ELEC ENG 4058 - Power Quality & Condition Monitoring
North Terrace Campus - Semester 1 - 2021
General Course Information
Course Code ELEC ENG 4058 Course Power Quality & Condition Monitoring Coordinating Unit School of Electrical & Electronic Engineering Term Semester 1 Level Undergraduate Location/s North Terrace Campus Units 3 Contact Up to 7 hours per week Available for Study Abroad and Exchange Y Assumed Knowledge ELEC ENG 2102 Course Description This course will address power quality issues and condition monitoring techniques used in electrical and industrial systems. A brief overview of power systems and three-phase machines will be given, and the course will cover various issues under two major sections.
Power Quality: Electromagnetic interference and interactions in energy systems, types of power quality issues, regulations, standards, prevention techniques, measurements and analysis and real-time tests.
Condition Monitoring: Importance, types and features of faults, test methods, sensors and measurement techniques, traditional and advanced diagnostic methods, case studies and real-time tests.
Course Coordinator: Associate Professor Wen SoongCourse Coordinator and Lecturer: Assoc.Prof Wen Soong
Office: Ingkarni Wardli 3.53
Phone: 8313 4117
The full timetable of all activities for this course can be accessed from Course Planner.
Course Learning OutcomesOn successful completion of this course students will be able to:
1 Describe and classify power quality issues in a power system; explain the importance of power quality 2 Apply the concept of fault level to power systems to analyse fault conditions, voltage dips and harmonic voltages 3 Explain the importance of Australian Standards; perform comparisons with the power quality harmonic current and flicker limits given by the standards 4 Apply symmetrical component theory to analyse unbalanced steady-state operation of induction motors 5 Explain the meaning of condition monitoring and its applications 6 Explain general testing techniques, standards, limits and the advantages and disadvantages of the most frequently used condition monitoring technologies 7 Explain testing techniques for specific machine types, such as induction motors, synchronous motors and transformers 8 Apply prognostics models and modern data acquisition and processing methods for condition monitoring 9 Develop practical skills in using voltage, current and flux sensors, processing signals to obtain frequency spectra and analysing the results for power quality and condition monitoring testing. Present results in a written report.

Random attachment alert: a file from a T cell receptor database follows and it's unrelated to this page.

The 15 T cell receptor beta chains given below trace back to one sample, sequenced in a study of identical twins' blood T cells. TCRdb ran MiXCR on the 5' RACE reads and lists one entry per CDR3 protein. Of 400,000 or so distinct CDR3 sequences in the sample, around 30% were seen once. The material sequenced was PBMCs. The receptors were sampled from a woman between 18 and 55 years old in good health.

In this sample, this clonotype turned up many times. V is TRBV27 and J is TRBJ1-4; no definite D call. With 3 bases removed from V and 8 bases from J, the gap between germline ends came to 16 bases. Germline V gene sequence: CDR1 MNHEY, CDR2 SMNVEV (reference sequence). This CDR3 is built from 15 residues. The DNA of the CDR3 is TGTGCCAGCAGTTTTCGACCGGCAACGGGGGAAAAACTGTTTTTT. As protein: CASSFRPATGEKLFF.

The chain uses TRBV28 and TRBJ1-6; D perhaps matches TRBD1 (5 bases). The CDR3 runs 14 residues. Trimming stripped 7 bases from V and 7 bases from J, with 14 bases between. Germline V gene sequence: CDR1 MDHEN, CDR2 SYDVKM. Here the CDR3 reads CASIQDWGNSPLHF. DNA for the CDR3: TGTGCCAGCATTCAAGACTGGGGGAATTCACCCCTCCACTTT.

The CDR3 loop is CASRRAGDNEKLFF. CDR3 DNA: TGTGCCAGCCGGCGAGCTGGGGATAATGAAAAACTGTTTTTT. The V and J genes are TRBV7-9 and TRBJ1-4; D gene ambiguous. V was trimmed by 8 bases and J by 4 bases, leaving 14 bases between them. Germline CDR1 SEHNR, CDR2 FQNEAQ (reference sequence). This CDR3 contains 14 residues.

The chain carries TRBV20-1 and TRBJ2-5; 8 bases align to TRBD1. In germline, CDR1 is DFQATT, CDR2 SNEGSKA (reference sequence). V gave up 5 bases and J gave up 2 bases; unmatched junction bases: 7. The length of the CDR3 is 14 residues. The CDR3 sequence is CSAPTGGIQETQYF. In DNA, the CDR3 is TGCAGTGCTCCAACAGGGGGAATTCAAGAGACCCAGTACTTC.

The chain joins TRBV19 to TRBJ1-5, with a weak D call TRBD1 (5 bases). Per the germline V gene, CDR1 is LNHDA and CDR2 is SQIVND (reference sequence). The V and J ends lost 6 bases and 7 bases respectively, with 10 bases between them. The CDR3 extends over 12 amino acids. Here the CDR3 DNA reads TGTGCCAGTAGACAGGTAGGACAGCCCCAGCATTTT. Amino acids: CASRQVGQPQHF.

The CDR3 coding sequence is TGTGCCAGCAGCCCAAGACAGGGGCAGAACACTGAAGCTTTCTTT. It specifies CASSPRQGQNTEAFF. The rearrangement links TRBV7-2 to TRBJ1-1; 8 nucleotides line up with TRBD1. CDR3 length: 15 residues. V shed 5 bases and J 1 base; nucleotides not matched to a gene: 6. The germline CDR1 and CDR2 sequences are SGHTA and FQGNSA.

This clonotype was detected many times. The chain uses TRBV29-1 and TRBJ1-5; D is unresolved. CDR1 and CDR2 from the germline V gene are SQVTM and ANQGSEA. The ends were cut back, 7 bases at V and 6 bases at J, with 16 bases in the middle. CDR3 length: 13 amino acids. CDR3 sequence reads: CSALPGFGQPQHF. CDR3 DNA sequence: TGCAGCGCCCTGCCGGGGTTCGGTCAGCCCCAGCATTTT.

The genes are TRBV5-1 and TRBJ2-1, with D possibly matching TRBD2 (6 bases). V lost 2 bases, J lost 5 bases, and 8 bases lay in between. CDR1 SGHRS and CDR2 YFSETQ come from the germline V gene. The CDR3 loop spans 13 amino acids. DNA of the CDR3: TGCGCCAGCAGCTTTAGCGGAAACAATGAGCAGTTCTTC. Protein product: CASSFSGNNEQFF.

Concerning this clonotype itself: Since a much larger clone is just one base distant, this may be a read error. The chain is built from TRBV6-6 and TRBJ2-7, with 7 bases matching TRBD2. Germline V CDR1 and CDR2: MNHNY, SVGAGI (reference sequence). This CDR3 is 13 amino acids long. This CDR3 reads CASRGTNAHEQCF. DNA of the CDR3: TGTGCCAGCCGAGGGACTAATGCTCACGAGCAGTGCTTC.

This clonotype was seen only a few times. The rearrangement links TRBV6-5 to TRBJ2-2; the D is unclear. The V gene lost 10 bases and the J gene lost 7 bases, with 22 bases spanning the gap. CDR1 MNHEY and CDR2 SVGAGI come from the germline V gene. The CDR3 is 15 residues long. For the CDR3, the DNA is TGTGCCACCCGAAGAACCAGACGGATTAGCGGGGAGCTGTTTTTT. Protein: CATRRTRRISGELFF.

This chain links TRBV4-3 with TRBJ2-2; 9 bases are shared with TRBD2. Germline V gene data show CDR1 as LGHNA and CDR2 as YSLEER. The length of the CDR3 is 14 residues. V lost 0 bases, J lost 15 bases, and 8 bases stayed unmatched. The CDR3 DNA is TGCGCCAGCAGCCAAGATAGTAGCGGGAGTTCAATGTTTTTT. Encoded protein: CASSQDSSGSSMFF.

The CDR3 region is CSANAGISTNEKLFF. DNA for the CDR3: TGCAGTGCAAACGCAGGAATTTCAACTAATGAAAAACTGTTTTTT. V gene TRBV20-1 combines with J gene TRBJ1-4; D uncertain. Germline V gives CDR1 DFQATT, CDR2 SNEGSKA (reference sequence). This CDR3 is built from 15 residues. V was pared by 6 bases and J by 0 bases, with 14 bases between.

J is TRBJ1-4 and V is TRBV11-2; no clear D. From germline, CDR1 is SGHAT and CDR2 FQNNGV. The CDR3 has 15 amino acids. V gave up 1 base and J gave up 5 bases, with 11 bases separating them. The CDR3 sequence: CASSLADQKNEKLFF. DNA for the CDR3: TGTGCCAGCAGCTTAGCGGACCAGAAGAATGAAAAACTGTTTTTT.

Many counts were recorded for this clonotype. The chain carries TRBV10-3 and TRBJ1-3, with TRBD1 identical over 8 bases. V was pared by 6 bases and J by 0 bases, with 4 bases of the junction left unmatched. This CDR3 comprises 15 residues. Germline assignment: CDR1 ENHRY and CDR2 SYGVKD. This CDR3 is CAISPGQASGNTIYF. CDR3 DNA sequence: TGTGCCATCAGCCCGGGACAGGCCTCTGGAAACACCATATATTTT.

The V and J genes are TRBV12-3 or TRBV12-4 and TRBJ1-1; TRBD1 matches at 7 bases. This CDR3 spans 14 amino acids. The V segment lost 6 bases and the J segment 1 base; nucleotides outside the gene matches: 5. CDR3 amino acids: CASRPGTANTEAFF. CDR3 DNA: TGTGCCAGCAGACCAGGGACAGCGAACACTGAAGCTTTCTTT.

The above course learning outcomes are aligned with the Engineers Australia Stage 1 Competency Standard for the Professional Engineer.
The course is designed to develop the following Elements of Competency: 1.1 1.2 1.3 1.4 1.6 2.1 2.2 3.2 3.4 3.5 3.6
University Graduate Attributes
This course will provide students with an opportunity to develop the Graduate Attribute(s) specified below:
University Graduate Attribute Course Learning Outcome(s) Deep discipline knowledge
- informed and infused by cutting edge research, scaffolded throughout their program of studies
- acquired from personal interaction with research active educators, from year 1
- accredited or validated against national or international standards (for relevant programs)
1-9 Critical thinking and problem solving
- steeped in research methods and rigor
- based on empirical evidence and the scientific approach to knowledge development
- demonstrated through appropriate and relevant assessment
2, 9 Teamwork and communication skills
- developed from, with, and via the SGDE
- honed through assessment and practice throughout the program of studies
- encouraged and valued in all aspects of learning
Required ResourcesA set of course notes and supporting materials for assignments will be available for downloading from the course web site.